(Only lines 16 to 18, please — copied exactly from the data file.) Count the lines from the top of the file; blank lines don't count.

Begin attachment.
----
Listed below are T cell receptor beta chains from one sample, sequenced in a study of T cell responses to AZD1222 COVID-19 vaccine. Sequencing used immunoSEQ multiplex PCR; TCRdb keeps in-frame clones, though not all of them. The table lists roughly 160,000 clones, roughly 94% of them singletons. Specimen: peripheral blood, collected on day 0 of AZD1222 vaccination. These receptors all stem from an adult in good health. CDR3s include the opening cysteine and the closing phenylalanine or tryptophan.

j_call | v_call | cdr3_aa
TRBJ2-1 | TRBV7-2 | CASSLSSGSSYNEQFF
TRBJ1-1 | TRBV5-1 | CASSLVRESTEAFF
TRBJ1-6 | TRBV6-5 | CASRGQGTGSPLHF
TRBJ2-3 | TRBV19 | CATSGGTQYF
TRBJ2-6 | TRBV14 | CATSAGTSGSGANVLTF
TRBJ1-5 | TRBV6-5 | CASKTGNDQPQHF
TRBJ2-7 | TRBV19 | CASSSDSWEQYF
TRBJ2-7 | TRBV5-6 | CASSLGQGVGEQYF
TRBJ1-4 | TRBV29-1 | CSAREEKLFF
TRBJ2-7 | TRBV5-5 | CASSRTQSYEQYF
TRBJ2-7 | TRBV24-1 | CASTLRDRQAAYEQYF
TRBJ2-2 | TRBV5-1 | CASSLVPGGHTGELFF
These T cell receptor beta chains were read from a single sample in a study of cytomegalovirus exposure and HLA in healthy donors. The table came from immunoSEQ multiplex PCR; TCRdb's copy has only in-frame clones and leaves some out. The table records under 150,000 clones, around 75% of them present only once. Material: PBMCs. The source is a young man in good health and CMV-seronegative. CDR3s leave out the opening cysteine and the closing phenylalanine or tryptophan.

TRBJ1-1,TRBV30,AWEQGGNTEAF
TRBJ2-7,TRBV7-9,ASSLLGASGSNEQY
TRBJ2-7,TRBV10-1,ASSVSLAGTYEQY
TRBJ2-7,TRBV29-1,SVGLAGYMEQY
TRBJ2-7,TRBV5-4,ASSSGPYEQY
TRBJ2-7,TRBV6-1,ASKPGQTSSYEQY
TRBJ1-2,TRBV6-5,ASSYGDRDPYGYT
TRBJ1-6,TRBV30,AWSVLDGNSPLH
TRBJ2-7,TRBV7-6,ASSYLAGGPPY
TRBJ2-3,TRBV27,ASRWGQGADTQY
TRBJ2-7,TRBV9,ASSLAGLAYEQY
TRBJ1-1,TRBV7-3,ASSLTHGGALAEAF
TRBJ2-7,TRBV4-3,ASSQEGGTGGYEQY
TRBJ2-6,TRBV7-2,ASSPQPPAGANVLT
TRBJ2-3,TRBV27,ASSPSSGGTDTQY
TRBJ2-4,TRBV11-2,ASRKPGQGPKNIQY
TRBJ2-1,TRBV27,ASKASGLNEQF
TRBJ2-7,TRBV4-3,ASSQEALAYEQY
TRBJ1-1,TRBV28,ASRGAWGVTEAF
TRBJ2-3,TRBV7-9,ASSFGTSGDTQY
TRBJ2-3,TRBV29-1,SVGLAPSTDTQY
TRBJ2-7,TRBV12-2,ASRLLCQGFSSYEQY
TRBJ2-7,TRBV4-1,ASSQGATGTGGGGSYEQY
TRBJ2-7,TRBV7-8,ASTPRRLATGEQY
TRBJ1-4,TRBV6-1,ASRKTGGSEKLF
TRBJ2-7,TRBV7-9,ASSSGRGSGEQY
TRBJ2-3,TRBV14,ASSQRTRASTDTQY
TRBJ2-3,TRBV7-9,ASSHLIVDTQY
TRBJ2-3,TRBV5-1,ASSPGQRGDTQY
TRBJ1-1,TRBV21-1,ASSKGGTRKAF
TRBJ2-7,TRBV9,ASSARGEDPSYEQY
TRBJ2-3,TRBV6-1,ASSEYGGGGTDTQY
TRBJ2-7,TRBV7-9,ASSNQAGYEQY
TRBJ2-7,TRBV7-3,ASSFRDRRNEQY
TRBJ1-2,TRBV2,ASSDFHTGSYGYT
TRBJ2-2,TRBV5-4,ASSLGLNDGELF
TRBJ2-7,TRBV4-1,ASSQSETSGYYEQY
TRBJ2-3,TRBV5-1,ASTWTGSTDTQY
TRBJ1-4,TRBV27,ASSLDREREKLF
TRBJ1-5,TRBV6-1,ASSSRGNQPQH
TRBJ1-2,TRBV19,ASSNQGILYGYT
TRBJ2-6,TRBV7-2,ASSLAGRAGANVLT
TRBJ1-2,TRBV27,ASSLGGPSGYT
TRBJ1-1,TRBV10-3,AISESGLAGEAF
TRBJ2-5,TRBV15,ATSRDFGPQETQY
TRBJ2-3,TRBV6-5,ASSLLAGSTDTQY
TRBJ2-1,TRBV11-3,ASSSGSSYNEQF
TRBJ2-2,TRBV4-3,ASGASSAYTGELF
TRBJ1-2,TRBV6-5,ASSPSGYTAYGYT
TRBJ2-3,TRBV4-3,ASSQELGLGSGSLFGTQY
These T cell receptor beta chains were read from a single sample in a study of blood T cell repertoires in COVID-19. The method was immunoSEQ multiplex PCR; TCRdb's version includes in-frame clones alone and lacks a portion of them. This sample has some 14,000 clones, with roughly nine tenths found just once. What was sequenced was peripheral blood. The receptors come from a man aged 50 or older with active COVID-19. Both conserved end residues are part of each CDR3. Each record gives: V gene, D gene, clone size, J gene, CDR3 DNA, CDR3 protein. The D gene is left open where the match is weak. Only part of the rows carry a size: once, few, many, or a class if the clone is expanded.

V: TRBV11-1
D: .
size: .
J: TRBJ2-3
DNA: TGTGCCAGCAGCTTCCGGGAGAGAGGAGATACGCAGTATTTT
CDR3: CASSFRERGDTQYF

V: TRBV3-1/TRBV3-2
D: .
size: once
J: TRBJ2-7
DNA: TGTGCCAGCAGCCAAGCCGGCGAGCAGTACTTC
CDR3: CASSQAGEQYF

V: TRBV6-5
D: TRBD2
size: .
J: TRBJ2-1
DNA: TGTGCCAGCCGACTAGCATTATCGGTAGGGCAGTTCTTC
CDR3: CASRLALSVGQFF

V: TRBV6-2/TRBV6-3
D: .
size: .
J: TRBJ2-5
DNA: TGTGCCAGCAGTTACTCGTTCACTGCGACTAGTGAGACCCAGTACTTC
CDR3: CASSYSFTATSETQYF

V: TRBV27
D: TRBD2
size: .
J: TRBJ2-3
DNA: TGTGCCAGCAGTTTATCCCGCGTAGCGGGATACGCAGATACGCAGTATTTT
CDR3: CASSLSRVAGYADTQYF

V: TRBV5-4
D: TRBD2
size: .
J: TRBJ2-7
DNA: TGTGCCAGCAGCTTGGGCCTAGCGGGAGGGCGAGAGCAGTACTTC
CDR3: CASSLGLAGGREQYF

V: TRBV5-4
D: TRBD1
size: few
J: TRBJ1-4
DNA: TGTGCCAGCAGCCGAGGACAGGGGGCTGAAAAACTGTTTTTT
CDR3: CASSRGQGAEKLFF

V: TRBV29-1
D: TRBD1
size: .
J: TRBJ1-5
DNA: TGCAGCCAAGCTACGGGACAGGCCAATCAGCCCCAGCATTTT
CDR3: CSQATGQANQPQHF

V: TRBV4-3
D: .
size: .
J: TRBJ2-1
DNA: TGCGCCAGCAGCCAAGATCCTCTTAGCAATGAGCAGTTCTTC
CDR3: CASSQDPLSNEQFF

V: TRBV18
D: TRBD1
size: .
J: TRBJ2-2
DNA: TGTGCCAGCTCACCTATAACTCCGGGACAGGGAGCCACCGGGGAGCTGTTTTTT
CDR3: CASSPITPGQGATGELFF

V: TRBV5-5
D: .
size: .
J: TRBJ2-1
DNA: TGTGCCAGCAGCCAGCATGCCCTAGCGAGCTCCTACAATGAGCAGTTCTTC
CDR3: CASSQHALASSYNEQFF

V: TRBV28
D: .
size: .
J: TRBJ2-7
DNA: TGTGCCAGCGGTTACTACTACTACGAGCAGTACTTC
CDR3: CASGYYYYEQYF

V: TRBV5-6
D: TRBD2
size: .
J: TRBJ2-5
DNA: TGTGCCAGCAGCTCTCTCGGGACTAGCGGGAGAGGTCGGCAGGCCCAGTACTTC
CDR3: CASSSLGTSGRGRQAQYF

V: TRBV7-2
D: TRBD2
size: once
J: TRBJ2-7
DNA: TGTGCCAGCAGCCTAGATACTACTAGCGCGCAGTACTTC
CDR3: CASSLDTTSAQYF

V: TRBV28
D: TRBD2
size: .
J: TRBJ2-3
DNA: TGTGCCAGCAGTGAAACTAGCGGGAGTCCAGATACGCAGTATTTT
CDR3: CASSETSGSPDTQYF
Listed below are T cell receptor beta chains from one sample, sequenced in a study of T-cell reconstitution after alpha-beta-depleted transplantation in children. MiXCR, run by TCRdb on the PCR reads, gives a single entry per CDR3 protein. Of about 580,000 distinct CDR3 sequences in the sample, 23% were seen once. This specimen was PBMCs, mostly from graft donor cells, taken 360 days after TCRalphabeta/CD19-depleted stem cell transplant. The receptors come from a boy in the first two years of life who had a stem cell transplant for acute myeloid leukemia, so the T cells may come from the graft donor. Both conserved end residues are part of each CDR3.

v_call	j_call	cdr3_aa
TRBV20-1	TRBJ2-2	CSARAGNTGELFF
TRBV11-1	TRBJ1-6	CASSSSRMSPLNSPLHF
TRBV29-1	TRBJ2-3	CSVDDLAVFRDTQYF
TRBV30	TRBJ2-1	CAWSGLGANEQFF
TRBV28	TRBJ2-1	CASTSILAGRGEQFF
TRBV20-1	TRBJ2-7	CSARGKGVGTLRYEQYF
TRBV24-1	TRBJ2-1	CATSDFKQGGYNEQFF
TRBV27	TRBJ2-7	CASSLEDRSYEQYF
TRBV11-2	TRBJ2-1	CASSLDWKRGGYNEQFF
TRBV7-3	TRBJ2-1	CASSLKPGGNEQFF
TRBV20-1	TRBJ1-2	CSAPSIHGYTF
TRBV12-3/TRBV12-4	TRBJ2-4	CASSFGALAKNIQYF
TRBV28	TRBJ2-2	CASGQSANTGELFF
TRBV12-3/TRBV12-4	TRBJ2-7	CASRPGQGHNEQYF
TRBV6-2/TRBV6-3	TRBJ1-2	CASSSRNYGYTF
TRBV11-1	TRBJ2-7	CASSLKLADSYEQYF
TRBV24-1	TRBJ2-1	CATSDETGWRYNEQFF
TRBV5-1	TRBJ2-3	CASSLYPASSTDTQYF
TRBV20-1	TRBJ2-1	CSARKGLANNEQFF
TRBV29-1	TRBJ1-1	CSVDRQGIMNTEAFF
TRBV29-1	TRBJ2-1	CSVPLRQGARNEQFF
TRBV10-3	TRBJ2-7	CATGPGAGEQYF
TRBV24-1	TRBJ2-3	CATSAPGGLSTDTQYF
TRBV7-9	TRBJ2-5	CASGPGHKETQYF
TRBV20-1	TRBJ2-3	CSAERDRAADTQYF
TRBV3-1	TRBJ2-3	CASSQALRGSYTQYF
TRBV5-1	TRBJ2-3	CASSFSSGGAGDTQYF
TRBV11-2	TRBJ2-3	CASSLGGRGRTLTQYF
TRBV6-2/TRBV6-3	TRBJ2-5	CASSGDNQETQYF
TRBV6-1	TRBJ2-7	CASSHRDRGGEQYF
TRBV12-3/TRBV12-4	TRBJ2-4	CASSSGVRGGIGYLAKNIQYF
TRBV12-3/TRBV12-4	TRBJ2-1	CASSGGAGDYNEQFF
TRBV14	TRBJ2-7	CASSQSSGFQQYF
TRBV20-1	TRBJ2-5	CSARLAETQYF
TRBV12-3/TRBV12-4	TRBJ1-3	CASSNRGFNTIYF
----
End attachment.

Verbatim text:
TRBJ1-1,TRBV30,AWEQGGNTEAF
TRBJ2-7,TRBV7-9,ASSLLGASGSNEQY
TRBJ2-7,TRBV10-1,ASSVSLAGTYEQY